As Toby and Josh bicker more and more relentlessly about the political race ahead of them, it falls to Donna to put them in their place and remind them that most Americans are far more concerned about what happens when someone sets off a bomb at a school than the insider politics of a presidential race.

But of course, the reason the episode, and the show, worked so well is because there really is no better setting to debate life and death situations and politics than the White House. The focus on elitism as a good thing, given the gravity and complexity of the world’s problems, is what ironically grounds all these Smarter Than You Are staffers and political titans. We may not have always felt like these characters were maintaining their modesty, but we continually wanted to watch them.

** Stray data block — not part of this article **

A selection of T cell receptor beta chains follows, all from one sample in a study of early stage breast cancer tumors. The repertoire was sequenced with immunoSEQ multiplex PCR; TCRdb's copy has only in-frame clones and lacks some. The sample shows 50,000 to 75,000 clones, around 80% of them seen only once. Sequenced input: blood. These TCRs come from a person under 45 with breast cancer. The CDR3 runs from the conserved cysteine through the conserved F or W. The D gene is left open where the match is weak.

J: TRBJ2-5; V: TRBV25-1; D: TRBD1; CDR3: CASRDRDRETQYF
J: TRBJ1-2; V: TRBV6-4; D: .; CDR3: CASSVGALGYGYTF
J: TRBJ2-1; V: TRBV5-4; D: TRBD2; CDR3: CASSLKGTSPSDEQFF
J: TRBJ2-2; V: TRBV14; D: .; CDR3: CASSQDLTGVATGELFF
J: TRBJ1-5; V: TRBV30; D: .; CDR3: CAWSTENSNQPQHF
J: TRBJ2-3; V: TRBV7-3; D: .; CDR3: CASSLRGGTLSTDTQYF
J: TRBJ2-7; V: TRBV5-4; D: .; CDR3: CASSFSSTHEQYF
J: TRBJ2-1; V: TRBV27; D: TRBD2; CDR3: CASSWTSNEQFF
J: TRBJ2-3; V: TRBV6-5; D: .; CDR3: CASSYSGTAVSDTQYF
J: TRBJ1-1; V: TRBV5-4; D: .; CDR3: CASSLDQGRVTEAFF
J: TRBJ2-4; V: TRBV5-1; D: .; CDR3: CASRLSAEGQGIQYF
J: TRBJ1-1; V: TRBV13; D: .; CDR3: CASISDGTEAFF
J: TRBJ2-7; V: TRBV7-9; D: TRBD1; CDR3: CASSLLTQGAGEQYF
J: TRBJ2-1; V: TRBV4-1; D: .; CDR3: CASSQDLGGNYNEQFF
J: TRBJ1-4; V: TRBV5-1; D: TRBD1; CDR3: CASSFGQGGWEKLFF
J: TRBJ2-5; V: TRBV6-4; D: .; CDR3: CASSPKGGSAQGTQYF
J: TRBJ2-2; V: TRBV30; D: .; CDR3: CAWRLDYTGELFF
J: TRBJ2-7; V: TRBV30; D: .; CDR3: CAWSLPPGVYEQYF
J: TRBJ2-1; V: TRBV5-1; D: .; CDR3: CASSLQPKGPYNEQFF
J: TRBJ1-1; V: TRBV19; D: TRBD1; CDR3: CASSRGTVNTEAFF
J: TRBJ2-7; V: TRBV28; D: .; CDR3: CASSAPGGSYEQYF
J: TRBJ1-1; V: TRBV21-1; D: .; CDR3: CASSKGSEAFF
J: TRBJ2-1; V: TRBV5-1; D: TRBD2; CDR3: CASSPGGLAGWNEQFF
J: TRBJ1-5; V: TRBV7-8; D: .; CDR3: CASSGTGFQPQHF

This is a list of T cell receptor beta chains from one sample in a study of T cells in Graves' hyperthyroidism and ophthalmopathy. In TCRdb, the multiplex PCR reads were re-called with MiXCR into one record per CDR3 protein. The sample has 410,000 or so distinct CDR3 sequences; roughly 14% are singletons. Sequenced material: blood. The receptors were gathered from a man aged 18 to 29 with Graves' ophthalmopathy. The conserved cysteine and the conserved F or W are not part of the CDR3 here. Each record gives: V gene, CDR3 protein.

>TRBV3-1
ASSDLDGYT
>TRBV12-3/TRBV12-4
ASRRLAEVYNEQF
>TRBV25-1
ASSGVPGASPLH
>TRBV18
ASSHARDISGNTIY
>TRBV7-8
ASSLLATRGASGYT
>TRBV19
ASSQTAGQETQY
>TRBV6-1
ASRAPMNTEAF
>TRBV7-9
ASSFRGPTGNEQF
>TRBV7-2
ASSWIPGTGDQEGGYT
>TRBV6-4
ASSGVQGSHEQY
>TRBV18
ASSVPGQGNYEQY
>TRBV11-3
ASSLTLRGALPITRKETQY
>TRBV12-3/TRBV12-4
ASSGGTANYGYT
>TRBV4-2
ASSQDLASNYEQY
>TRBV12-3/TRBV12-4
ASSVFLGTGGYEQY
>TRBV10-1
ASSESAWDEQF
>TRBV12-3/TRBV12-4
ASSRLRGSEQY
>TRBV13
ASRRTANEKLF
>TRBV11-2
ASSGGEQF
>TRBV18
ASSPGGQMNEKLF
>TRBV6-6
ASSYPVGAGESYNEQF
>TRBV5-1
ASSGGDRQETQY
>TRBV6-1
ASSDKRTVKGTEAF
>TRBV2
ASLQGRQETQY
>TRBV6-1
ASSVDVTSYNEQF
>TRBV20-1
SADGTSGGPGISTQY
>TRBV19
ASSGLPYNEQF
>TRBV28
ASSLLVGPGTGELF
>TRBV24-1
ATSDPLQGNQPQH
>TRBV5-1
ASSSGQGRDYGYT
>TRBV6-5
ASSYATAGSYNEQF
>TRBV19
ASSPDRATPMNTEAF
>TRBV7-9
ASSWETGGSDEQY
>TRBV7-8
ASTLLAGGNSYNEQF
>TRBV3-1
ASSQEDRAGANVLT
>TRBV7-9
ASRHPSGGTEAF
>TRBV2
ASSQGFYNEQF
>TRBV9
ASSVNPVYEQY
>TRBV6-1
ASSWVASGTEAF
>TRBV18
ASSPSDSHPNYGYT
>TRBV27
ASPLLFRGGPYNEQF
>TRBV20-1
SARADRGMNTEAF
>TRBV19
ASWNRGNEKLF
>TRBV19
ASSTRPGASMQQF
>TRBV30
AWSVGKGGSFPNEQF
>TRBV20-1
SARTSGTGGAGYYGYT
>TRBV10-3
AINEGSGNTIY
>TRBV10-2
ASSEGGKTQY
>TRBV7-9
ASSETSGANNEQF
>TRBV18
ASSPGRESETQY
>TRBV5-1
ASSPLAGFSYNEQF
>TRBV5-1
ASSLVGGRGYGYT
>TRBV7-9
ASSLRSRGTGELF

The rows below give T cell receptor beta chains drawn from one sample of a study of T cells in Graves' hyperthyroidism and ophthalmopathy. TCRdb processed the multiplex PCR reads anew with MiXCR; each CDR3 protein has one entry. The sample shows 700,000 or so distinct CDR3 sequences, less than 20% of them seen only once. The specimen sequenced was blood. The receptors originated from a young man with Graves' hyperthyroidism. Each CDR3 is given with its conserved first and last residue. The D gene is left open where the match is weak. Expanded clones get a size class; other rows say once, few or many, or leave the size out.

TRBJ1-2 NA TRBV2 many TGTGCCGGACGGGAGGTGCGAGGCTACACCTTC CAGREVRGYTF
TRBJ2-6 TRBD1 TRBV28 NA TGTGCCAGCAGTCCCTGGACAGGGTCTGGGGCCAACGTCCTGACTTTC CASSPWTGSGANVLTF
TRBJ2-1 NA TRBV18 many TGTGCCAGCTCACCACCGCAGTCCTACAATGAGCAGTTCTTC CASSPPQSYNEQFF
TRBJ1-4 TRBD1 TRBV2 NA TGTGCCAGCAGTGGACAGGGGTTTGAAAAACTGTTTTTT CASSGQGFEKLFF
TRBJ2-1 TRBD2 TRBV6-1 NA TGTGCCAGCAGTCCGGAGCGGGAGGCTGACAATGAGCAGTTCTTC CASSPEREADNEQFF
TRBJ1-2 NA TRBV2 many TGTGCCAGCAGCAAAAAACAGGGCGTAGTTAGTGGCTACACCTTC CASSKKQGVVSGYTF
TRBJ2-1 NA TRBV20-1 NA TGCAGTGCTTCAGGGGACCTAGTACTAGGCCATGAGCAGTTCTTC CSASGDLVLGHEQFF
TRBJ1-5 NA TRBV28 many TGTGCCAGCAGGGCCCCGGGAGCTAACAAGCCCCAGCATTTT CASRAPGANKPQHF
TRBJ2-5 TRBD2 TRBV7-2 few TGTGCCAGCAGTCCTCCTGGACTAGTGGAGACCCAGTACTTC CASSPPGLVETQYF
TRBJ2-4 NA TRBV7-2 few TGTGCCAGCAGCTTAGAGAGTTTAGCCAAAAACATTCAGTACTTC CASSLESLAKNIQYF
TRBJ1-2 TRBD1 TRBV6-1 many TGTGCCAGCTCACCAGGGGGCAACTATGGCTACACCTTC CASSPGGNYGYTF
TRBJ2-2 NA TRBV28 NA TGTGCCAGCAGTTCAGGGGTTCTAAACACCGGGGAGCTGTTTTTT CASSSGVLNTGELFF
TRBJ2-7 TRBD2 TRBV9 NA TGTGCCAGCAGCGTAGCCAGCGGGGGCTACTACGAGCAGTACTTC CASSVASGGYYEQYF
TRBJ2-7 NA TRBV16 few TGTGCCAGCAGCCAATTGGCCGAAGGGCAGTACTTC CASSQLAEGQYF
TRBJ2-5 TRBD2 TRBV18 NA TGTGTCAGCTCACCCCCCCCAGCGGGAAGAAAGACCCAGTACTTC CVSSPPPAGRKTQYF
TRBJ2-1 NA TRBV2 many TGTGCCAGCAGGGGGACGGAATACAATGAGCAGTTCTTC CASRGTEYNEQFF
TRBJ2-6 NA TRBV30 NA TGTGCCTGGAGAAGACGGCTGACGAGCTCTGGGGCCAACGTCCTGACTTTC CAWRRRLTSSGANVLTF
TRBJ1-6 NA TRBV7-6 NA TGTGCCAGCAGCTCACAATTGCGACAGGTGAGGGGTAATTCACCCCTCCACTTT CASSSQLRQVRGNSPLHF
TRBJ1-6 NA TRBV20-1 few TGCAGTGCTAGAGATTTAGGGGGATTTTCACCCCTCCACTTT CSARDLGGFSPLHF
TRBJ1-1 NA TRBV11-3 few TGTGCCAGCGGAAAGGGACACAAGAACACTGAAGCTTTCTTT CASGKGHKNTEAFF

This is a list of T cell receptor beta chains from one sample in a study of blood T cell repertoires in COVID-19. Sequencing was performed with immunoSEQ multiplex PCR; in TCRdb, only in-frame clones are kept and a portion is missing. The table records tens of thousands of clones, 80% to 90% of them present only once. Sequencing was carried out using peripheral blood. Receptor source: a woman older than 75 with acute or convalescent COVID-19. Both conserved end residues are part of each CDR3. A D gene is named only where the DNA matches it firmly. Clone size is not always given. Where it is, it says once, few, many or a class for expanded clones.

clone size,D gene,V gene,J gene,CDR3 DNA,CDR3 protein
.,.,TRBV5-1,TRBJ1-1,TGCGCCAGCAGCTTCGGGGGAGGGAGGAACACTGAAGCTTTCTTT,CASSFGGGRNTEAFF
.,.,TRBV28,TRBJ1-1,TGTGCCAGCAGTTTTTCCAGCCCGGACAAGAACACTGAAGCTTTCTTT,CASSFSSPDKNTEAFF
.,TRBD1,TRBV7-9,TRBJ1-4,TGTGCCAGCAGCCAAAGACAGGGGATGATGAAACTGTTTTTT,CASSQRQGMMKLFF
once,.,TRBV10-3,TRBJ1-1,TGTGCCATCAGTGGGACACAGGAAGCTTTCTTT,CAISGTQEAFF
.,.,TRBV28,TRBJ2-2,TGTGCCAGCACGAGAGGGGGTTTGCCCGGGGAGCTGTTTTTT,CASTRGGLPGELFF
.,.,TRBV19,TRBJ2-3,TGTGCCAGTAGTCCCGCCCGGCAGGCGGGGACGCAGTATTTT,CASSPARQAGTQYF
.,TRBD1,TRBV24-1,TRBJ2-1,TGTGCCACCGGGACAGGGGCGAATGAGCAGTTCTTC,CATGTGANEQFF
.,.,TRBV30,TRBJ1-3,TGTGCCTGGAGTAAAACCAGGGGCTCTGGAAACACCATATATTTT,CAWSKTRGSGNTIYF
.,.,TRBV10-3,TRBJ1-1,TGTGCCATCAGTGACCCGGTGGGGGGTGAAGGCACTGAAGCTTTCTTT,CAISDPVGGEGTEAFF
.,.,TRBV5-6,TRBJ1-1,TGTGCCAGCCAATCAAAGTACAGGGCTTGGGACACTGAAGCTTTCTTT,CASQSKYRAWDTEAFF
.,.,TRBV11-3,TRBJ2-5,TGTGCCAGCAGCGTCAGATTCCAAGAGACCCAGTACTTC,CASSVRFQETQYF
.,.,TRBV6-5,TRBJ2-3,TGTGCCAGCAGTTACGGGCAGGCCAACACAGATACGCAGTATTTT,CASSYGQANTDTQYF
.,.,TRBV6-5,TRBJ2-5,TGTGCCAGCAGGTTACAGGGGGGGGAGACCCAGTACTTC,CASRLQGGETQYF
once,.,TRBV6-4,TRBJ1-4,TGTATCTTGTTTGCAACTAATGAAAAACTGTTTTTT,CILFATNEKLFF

Also, doubt you that Aaron Sorkin can put together a moving political speech? Just try to watch the clip at the end of the episode where Bartlett describes how the school bombing is emblematic of what the country can achieve:

Tuesday, August 03, 2010

DC Cupcake

Warning: this blog post contains ridiculous amounts of cupcake porn. It's probably best not to read it on an empty stomach.

DC residents have long lamented their regions' lack of a specialty food. Philadelphia has cheese steak, New York and Chicago have pizza, Baltimore has crabs (pun intended), and I guess LA has whatever hippy dippy vegan food is popular right now. But DC? We got nothing. Until now.